VLC won't play VOB files or how to I change VOB to another format

Discussion in 'General Linux' started by URDRWHO, Jul 30, 2014.

  1. URDRWHO

    URDRWHO Member

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    I have a file that is a VOB file and VLC won't play it. Even worse it puts VLC into an endless loop that I can't stop, fans run, etc. and I must reboot.


    Even better might be a way to change the VOB to another format.

    Any ideas?

    Kubuntu 14.10
  2. ryanvade

    ryanvade Administrator Staff Member Staff Writer

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    You can use handbrake to convert it into a .mp4 file.
  3. JasKinasis

    JasKinasis Member

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    VOB files are the files used on DVD's aren't they?

    What happens if you try to play a DVD with VLC via the "Media->Open Disk" menu option in VLC?
    When the "Open Disk" dialog pops up, you need to ensure that the DVD option is selected and that DVD drive containing the disk is also selected.

    Does the DVD play or do you still get problems?

    If you have problems playing DVD's correctly, it's almost certainly the case that libdvdcss2 is not installed (library for decrypting DVDs). In which case you need to run the following command:
    Code:
    sudo apt-get install libdvdread4 && sudo /usr/share/doc/libdvdread4/install-css.sh
    That will install the libraries necessary for decrypting DVDs and will run the installation script for dvdcss. Once that is done, you should be able to play DVD disks and open locally stored VOB files.

    [EDIT]
    NOTE: After installing libdvdread4 and dvdcss, you may need to restart X or reboot before it will work! So if playback does not work immediately after installation, try logging out and back in again to force X to restart, or do a full reboot!
    [/EDIT]

    If you are able to play DVDs but you are still unable to access locally stored VOBs via "Media->Open File", you could perhaps try opening the local VOB files via the "Open Disk" menu item instead. That might help. In the "Open Disk" dialog, you can select a different location for the disk rather than one of the DVD drives. So you could just try pointing it to the locally stored VOBs and see if that will allow VLC to play them.

    Failing that, there are programs like handbrake (as suggested by ryan), avconv or ffmpeg which should allow you to transcode the VOB files to another format.
    Last edited: Jul 31, 2014
  4. JasKinasis

    JasKinasis Member

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    Additionally, for future reference:
    If VLC (or any other application for that matter) goes into an infinite loop and causes the system to hang like that again, you don't have to reboot. Instead you can use Ctrl+Alt + one of the F keys (F1 to F6) to hide the desktop environment and switch to a full-screen virtual terminal session. e.g. Ctrl+Alt+F3.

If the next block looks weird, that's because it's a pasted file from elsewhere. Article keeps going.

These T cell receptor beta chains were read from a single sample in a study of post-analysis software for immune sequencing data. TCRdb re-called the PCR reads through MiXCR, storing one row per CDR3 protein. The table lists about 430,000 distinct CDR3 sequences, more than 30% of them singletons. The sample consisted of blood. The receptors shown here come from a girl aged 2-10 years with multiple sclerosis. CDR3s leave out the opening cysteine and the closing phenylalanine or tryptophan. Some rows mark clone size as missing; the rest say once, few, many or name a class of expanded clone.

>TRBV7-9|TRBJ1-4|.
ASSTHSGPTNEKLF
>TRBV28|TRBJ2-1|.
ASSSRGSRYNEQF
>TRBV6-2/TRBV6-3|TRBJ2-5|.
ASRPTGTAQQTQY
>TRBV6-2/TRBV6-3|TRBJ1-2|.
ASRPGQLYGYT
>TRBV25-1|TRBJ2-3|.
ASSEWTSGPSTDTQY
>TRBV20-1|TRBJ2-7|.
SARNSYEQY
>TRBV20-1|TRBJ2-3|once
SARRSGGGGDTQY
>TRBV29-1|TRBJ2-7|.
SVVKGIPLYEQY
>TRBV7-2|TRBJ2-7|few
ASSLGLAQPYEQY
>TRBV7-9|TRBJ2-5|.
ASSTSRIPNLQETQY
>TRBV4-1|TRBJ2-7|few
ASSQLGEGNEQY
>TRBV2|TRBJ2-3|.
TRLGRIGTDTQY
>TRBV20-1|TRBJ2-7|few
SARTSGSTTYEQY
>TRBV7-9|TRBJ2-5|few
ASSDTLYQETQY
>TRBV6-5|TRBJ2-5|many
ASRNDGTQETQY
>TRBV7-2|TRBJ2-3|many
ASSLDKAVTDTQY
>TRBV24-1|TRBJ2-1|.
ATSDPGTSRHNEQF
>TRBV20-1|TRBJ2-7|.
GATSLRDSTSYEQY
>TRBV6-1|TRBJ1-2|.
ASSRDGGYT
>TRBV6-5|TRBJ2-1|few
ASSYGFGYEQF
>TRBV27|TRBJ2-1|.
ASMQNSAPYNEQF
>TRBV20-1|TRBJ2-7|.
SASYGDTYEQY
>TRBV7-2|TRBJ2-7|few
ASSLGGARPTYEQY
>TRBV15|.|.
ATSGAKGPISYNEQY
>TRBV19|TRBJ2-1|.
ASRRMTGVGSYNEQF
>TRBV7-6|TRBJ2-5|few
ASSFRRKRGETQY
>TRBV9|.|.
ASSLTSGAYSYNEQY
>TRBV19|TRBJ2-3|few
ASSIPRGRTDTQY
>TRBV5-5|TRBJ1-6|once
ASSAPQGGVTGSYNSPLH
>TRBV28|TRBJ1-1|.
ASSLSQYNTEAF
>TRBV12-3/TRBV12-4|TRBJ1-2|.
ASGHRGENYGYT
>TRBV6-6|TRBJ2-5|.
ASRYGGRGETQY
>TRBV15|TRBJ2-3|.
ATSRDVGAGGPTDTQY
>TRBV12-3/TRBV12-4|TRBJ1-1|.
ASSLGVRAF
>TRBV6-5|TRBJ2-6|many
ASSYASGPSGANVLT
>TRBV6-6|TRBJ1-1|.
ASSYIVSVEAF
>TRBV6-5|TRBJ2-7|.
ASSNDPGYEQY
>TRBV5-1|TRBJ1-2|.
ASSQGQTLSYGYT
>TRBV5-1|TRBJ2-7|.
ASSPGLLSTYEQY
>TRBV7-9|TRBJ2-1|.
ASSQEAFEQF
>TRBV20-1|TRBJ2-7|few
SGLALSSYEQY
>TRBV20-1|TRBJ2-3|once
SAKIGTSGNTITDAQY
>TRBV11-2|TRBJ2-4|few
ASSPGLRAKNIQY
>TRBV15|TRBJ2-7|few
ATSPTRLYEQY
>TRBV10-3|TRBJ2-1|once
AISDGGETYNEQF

This will bring you to a text-based login screen which prompts you for your username and password.

    After logging into your account via the command-line login, you can kill vlc with the command:
    Code:
    killall vlc
    This will kill all instances of vlc, so if you have more than one instance open it will kill all of them!

    If you have multiple instances of VLC open and you only want to kill the crashed one, you could use something like top or pstree to find the PID/Process ID of the crashed/thrashing instance of VLC and then kill it with the kill command:
    Code:
    kill -9 {pid}
    where {pid} is the process ID of the dead VLC. So if the PID of the crashed VLC is 5054, you would use: kill -9 5054

    Note: In the above I have used the -9 switch/option which sends the SIGKILL signal. SIGKILL forces the program to stop regardless of what it is doing and risks some data loss. Ideally you'd first try to kill a process with -15, which is the SIGTERM signal. SIGTERM politely asks the program to finish what it is doing and exit to avoid data loss/corruption.

    However, if VLC is in that bad a state, it will not respond to SIGTERM. So it's probably best to go straight for a forced, SIGKILL style shutdown!

    For more on the kill command and the signals you can pass to applications see this article:
    http://www.linux.org/threads/kill-commands-and-signals.4423/

    Once you have killed VLC, type exit to log out and go back to the text login screen, then use Ctrl+Alt+F7 to switch back to your desktop and you should see that VLC has closed.

    That might save you a bit of time the next time a program crashes/goes into an infinite loop on you and the system hangs! Rather than do a hard-reboot, simply switch to a virtual terminal and kill whatever process is causing the problem and then switch back to the desktop afterwards!
    Last edited: Jul 31, 2014
  5. URDRWHO

    URDRWHO Member

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    Thanks for some good terminal commands to use.

    VLC still won't play but Dragon Player will work.

    I tried to use Handbrake to change the format but couldn't find a choice for MP4.
  6. ryanvade

    ryanvade Administrator Staff Member Staff Writer

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    handbrake_mp4.png
    There may be a bug in the handbrake package on Ubuntu but it is used to make .mp4 files. I use it all the time.
  7. URDRWHO

    URDRWHO Member

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    In your screen shot that Mp4 choice was not available. I can't remember what was available but it was only one choice.

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